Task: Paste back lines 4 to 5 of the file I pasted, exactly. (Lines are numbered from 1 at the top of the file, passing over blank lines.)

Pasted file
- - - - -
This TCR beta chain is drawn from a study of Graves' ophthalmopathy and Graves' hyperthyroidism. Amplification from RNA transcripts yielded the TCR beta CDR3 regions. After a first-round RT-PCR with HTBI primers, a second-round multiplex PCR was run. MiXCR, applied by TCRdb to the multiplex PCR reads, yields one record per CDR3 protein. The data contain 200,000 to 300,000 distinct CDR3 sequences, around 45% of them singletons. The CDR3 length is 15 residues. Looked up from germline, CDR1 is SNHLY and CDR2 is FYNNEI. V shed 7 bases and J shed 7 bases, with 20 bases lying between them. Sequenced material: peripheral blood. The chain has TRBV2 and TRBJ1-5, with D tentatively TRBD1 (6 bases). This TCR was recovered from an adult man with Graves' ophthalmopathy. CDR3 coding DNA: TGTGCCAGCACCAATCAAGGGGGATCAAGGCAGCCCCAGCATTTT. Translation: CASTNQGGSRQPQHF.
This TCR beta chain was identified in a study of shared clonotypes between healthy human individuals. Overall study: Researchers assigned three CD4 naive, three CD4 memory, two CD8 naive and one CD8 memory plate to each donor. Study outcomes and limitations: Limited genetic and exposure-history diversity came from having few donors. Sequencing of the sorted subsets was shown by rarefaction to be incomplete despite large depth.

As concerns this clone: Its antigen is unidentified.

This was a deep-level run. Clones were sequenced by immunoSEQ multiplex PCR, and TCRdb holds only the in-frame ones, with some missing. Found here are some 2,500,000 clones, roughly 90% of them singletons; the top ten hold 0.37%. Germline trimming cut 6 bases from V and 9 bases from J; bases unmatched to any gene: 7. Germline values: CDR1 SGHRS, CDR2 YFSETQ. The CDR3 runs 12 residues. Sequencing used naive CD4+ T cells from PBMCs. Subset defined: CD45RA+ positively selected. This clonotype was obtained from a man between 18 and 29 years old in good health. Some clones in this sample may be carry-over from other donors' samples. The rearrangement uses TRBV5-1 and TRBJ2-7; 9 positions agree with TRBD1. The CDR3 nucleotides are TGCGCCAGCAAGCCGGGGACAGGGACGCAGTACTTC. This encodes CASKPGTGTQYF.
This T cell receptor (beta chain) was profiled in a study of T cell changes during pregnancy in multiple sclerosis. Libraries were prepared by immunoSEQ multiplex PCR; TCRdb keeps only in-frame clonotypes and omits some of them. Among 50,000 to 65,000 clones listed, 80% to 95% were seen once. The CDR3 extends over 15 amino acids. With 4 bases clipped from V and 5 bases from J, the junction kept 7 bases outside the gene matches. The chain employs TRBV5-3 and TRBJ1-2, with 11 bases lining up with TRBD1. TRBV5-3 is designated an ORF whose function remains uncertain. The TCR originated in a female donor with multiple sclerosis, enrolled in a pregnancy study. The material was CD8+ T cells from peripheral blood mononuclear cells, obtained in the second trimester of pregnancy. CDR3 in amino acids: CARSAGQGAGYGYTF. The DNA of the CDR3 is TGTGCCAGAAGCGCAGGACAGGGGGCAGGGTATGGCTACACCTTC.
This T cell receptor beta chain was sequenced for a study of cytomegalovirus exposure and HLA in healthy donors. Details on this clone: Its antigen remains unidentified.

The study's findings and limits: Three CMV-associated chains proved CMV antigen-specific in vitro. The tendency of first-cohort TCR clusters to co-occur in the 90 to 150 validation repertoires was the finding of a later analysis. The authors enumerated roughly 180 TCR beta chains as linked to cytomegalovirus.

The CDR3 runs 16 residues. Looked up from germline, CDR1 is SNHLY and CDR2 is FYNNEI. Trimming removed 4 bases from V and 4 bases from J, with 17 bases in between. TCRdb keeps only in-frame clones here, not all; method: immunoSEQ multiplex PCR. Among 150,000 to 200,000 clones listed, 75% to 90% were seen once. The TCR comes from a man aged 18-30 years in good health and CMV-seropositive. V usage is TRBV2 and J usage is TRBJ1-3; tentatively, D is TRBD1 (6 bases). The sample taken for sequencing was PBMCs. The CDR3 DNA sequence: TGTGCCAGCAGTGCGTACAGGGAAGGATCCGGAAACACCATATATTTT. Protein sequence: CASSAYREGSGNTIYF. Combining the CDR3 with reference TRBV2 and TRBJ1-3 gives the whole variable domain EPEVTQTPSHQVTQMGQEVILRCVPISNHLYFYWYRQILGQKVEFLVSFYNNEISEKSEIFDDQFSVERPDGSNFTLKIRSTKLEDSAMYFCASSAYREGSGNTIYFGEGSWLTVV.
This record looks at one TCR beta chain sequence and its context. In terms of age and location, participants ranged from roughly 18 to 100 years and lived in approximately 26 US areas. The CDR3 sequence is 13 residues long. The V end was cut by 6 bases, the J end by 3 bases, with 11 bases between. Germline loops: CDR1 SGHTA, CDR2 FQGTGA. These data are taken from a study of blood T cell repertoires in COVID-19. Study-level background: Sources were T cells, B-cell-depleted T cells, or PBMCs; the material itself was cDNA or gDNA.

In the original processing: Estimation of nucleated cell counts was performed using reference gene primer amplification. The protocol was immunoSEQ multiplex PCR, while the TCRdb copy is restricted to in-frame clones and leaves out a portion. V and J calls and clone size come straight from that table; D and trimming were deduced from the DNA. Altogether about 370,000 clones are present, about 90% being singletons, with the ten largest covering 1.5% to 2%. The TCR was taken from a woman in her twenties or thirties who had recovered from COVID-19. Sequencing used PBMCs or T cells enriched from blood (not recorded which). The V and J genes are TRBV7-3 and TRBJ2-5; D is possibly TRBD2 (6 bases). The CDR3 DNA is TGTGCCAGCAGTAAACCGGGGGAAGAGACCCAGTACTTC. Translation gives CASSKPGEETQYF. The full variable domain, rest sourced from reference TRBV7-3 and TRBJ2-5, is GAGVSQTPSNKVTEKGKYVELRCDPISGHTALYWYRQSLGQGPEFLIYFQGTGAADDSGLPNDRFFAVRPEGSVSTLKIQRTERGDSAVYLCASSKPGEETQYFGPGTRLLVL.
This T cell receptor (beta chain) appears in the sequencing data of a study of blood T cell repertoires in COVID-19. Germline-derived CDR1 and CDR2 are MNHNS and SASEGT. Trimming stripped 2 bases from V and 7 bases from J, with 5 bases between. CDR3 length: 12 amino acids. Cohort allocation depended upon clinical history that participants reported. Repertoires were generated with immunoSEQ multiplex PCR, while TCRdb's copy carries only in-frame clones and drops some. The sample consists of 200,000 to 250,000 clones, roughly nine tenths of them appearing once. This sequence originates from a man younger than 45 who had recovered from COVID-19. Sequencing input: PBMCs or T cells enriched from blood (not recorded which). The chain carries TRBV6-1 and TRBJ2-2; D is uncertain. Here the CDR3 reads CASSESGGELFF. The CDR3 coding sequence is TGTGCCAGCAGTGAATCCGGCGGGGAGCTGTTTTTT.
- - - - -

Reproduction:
This was a deep-level run. Clones were sequenced by immunoSEQ multiplex PCR, and TCRdb holds only the in-frame ones, with some missing. Found here are some 2,500,000 clones, roughly 90% of them singletons; the top ten hold 0.37%. Germline trimming cut 6 bases from V and 9 bases from J; bases unmatched to any gene: 7. Germline values: CDR1 SGHRS, CDR2 YFSETQ. The CDR3 runs 12 residues. Sequencing used naive CD4+ T cells from PBMCs. Subset defined: CD45RA+ positively selected. This clonotype was obtained from a man between 18 and 29 years old in good health. Some clones in this sample may be carry-over from other donors' samples. The rearrangement uses TRBV5-1 and TRBJ2-7; 9 positions agree with TRBD1. The CDR3 nucleotides are TGCGCCAGCAAGCCGGGGACAGGGACGCAGTACTTC. This encodes CASKPGTGTQYF.
This T cell receptor (beta chain) was profiled in a study of T cell changes during pregnancy in multiple sclerosis. Libraries were prepared by immunoSEQ multiplex PCR; TCRdb keeps only in-frame clonotypes and omits some of them. Among 50,000 to 65,000 clones listed, 80% to 95% were seen once. The CDR3 extends over 15 amino acids. With 4 bases clipped from V and 5 bases from J, the junction kept 7 bases outside the gene matches. The chain employs TRBV5-3 and TRBJ1-2, with 11 bases lining up with TRBD1. TRBV5-3 is designated an ORF whose function remains uncertain. The TCR originated in a female donor with multiple sclerosis, enrolled in a pregnancy study. The material was CD8+ T cells from peripheral blood mononuclear cells, obtained in the second trimester of pregnancy. CDR3 in amino acids: CARSAGQGAGYGYTF. The DNA of the CDR3 is TGTGCCAGAAGCGCAGGACAGGGGGCAGGGTATGGCTACACCTTC.